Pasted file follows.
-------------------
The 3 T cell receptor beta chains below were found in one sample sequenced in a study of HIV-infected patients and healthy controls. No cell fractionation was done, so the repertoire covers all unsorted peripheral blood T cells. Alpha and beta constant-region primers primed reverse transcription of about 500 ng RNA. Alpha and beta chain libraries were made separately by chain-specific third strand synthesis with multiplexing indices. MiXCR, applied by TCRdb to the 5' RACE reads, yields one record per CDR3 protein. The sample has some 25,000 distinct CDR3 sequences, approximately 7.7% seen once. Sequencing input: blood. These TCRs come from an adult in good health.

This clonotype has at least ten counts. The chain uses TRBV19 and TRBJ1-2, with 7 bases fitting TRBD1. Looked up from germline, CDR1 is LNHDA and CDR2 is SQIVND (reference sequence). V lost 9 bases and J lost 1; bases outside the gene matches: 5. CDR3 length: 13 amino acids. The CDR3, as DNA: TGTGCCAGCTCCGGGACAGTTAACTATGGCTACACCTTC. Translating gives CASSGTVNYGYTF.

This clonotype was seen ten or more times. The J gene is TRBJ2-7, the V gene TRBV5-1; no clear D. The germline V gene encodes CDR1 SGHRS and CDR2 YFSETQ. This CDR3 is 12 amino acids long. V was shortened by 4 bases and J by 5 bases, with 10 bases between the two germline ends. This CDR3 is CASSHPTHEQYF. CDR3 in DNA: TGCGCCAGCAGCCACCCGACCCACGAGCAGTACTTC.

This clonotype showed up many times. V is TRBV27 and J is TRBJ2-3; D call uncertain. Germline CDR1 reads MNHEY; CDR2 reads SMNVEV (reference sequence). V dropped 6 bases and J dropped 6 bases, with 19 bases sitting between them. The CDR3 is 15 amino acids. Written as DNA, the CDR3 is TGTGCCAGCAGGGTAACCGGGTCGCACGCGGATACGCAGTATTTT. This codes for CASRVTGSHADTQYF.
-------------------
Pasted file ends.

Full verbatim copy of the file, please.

The 3 T cell receptor beta chains below were found in one sample sequenced in a study of HIV-infected patients and healthy controls. No cell fractionation was done, so the repertoire covers all unsorted peripheral blood T cells. Alpha and beta constant-region primers primed reverse transcription of about 500 ng RNA. Alpha and beta chain libraries were made separately by chain-specific third strand synthesis with multiplexing indices. MiXCR, applied by TCRdb to the 5' RACE reads, yields one record per CDR3 protein. The sample has some 25,000 distinct CDR3 sequences, approximately 7.7% seen once. Sequencing input: blood. These TCRs come from an adult in good health.

This clonotype has at least ten counts. The chain uses TRBV19 and TRBJ1-2, with 7 bases fitting TRBD1. Looked up from germline, CDR1 is LNHDA and CDR2 is SQIVND (reference sequence). V lost 9 bases and J lost 1; bases outside the gene matches: 5. CDR3 length: 13 amino acids. The CDR3, as DNA: TGTGCCAGCTCCGGGACAGTTAACTATGGCTACACCTTC. Translating gives CASSGTVNYGYTF.

This clonotype was seen ten or more times. The J gene is TRBJ2-7, the V gene TRBV5-1; no clear D. The germline V gene encodes CDR1 SGHRS and CDR2 YFSETQ. This CDR3 is 12 amino acids long. V was shortened by 4 bases and J by 5 bases, with 10 bases between the two germline ends. This CDR3 is CASSHPTHEQYF. CDR3 in DNA: TGCGCCAGCAGCCACCCGACCCACGAGCAGTACTTC.

This clonotype showed up many times. V is TRBV27 and J is TRBJ2-3; D call uncertain. Germline CDR1 reads MNHEY; CDR2 reads SMNVEV (reference sequence). V dropped 6 bases and J dropped 6 bases, with 19 bases sitting between them. The CDR3 is 15 amino acids. Written as DNA, the CDR3 is TGTGCCAGCAGGGTAACCGGGTCGCACGCGGATACGCAGTATTTT. This codes for CASRVTGSHADTQYF.